(May 20th 2014 by Little, Brown and Company)
Let’s just start by saying this book is very inconspicuous. It’s received mixed reviews on Goodreads, has an ominous cover, and a pretty strange synopsis: four simultaneous plane crashes happen around the world and there are three child survivors. I can promise, however, this book is worth the read.
The structure of Lotz’s novel is compiled from interviews, newspaper articles, blog posts on conspiracy websites, and personal research by the ‘author’ Elspeth. Each retells the stories of the survivors and their guardians. The four plane crashes were all over the world, the everglades in Florida, the ocean in the U.K, South Africa, and in the mountains of Japan. Dubbed “The Three” by the media, the children quickly become famous for their miraculous survival, but the children are clearly different than when the first got on the plane. It’s quickly ruled out that terrorism was involved and most of the crashes could be explained by human error or mother nature. Because the children seem different and because of the circumstances surrounding the plane crashes, a large conspiracy of the four horsemen of the apocalypse becomes viral –thanks bible belt religious nuts! (Keep in mind, a fourth child was never discovered.)
The author, Sarah Lotz, does a brilliant job of weaving together all the stories and conspiracies until it reaches an almost insatiable need to find out the truth. I could not put it down after I read about the attempted murder (or successful) of some of the children. Plus, the psychotic breakdown of one of the guardians was especially troubling and creepy. And the aftermath of Elspeth publishing her book we’re reading, From Crash to Conspiracy, is that the United States becomes some sort of totalitarian regime (!?!?!) (eliminating the first amendment to save souls and morality). I’m trying not to give away too much, but I’m bursting wanting to talk about this with someone.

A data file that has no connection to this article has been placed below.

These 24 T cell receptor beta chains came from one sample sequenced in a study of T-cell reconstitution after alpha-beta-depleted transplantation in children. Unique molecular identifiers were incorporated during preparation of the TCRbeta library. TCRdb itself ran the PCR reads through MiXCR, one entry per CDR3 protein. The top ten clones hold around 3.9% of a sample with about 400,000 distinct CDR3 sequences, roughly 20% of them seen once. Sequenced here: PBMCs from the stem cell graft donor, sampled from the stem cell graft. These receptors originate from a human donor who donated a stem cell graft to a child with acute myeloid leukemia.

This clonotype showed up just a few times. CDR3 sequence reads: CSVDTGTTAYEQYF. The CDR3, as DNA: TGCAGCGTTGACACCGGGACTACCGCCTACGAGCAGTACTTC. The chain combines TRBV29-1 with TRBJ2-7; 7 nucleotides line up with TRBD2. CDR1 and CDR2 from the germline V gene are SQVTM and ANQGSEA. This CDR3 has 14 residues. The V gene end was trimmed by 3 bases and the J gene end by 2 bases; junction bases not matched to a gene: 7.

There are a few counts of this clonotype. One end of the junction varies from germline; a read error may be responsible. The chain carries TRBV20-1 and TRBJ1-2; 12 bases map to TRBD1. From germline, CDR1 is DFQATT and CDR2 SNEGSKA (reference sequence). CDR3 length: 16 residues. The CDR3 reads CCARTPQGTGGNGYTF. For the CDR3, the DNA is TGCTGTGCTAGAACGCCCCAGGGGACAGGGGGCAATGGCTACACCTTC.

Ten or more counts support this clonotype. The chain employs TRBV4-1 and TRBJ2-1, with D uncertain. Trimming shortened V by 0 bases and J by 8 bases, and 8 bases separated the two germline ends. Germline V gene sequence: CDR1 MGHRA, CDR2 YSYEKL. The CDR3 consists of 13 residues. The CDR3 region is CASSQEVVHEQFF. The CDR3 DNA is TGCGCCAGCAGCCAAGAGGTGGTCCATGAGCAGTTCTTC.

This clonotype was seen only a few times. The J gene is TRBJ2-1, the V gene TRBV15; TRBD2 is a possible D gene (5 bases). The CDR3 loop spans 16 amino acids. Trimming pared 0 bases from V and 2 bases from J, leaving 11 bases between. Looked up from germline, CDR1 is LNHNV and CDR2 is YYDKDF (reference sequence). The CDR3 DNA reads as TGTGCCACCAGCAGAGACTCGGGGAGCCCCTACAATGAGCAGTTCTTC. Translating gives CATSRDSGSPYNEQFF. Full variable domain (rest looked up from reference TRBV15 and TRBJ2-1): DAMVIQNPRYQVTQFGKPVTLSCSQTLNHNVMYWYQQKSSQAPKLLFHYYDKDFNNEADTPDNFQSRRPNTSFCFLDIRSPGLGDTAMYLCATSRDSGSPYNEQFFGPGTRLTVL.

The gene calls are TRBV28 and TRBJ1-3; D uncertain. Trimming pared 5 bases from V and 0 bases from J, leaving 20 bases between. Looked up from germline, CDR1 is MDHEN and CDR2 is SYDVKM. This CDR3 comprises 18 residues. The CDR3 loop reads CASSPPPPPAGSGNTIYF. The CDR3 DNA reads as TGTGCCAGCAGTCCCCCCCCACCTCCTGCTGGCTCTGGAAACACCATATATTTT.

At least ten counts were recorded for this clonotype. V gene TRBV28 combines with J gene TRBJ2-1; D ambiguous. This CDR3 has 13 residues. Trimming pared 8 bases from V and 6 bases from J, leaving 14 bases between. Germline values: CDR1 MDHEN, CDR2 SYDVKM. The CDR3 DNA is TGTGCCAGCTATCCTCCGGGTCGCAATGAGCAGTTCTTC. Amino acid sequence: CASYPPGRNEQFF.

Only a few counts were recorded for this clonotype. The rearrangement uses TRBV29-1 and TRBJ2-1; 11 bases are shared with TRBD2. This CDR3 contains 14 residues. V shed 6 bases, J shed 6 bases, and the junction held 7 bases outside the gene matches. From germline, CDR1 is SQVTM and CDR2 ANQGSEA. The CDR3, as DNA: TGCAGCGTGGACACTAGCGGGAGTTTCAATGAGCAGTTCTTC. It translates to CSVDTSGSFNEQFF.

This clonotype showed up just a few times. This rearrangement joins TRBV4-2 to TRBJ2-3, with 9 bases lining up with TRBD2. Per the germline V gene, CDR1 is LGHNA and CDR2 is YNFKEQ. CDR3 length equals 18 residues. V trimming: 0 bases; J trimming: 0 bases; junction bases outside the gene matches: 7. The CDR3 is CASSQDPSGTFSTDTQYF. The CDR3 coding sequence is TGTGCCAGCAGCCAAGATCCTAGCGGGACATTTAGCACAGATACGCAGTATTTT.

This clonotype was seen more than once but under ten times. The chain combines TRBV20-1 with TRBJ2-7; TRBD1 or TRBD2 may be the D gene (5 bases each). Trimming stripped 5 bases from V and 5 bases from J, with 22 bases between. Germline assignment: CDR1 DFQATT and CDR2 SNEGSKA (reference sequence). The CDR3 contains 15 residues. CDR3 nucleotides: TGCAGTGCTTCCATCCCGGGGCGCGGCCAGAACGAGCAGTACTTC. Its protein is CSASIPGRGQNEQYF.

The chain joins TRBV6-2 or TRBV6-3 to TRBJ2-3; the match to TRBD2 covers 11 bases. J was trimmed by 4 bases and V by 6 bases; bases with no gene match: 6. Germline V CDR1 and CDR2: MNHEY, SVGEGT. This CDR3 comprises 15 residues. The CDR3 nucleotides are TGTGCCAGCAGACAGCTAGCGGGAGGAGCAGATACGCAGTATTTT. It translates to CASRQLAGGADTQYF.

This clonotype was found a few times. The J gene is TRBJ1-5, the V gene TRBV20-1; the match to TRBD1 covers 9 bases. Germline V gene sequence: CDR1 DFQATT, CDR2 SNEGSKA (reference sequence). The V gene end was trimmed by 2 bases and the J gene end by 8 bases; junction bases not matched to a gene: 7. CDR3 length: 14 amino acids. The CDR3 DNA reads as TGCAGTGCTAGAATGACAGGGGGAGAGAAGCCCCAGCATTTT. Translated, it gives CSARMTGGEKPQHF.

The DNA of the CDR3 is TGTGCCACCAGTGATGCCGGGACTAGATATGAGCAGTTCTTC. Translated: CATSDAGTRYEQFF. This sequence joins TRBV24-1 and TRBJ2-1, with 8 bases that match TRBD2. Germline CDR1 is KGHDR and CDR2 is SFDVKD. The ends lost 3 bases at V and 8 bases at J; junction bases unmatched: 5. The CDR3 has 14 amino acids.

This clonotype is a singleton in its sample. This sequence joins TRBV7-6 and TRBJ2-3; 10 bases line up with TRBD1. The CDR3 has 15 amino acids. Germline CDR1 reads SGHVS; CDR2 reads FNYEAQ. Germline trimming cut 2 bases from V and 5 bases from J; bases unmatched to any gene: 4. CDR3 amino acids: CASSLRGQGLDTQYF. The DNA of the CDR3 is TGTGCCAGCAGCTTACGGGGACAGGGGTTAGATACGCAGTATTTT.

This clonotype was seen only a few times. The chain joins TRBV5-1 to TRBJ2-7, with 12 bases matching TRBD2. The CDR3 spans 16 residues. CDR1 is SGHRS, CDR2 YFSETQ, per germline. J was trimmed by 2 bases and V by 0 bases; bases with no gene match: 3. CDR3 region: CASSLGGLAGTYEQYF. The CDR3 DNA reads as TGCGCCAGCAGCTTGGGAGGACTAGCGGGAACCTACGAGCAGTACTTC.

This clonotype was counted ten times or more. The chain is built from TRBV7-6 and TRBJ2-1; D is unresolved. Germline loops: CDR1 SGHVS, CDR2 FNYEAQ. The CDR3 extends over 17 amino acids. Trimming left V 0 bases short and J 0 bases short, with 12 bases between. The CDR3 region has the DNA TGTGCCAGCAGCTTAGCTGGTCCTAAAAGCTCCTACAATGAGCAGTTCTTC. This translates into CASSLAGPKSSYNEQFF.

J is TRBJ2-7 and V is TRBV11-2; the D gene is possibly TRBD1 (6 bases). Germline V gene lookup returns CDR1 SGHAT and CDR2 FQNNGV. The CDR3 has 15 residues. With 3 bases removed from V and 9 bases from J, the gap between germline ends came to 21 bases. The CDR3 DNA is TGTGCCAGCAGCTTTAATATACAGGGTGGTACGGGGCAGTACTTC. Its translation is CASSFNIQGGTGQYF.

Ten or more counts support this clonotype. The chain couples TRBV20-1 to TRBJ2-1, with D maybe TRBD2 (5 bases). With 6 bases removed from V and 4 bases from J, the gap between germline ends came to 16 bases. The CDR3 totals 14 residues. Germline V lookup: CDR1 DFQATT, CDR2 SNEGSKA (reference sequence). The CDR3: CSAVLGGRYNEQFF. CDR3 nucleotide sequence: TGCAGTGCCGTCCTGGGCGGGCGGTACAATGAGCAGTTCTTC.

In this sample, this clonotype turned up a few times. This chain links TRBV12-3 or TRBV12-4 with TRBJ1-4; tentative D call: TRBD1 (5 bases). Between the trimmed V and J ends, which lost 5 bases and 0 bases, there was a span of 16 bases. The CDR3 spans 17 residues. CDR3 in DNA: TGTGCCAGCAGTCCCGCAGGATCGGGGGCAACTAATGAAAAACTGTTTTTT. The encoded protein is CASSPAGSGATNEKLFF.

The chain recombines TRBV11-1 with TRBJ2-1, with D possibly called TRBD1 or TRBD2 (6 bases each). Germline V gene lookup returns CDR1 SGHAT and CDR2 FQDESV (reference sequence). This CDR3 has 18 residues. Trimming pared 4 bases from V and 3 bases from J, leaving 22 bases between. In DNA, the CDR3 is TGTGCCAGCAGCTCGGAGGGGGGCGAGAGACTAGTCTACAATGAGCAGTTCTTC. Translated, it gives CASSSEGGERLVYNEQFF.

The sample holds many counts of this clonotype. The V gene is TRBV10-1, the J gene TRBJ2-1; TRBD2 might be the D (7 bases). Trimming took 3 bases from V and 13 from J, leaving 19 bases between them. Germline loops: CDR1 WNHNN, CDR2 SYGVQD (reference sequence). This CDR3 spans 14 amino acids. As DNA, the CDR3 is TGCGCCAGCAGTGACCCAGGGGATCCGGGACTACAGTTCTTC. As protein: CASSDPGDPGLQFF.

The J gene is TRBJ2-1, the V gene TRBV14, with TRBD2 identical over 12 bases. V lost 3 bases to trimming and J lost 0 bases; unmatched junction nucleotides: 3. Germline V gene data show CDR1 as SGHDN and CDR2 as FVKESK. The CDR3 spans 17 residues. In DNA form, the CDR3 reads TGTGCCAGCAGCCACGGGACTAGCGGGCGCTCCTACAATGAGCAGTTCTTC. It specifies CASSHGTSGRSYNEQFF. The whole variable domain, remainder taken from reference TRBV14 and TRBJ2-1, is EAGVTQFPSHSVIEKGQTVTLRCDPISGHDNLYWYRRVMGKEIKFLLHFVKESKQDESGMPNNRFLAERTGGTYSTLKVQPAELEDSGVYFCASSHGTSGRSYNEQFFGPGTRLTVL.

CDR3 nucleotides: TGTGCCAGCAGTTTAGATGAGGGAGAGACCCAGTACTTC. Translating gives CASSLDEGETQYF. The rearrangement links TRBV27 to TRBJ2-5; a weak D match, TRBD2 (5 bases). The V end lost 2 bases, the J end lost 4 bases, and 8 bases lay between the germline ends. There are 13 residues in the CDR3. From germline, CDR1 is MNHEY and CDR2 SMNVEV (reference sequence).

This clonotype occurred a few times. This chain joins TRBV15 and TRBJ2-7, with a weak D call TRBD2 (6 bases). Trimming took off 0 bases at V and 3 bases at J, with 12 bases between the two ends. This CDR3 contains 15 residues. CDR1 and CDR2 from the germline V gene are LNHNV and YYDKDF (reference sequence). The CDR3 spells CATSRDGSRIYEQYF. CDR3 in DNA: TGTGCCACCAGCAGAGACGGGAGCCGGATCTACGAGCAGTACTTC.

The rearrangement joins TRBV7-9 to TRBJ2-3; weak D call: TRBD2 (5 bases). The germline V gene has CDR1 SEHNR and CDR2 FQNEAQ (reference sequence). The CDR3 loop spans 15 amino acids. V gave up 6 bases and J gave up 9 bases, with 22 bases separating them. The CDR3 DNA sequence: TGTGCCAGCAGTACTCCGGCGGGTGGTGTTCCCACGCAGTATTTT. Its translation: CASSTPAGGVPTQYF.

The end was especially weird. WERE THEY GODS?!?!?!
I feel like I have not done justice to this crazy and original book. It got in my head. And now I’m a bit worried to fall asleep because there are ghosts that can haunt me. I guess that’s the mark of a good horror novel, if you don’t want to sleep.
Some of the reviews gave this book a lot of flack because some of the interviews were racist, and you know, that’s fair, but also remember that Lotz was just portraying people as they are and it’s impossible to ignore that some people are casually racist. I’m not saying that it should be the norm, but that’s how people, disgustingly, really are.
In case you couldn’t guess, 5 of 5 Stars is my rating. Everyone should read this book right now!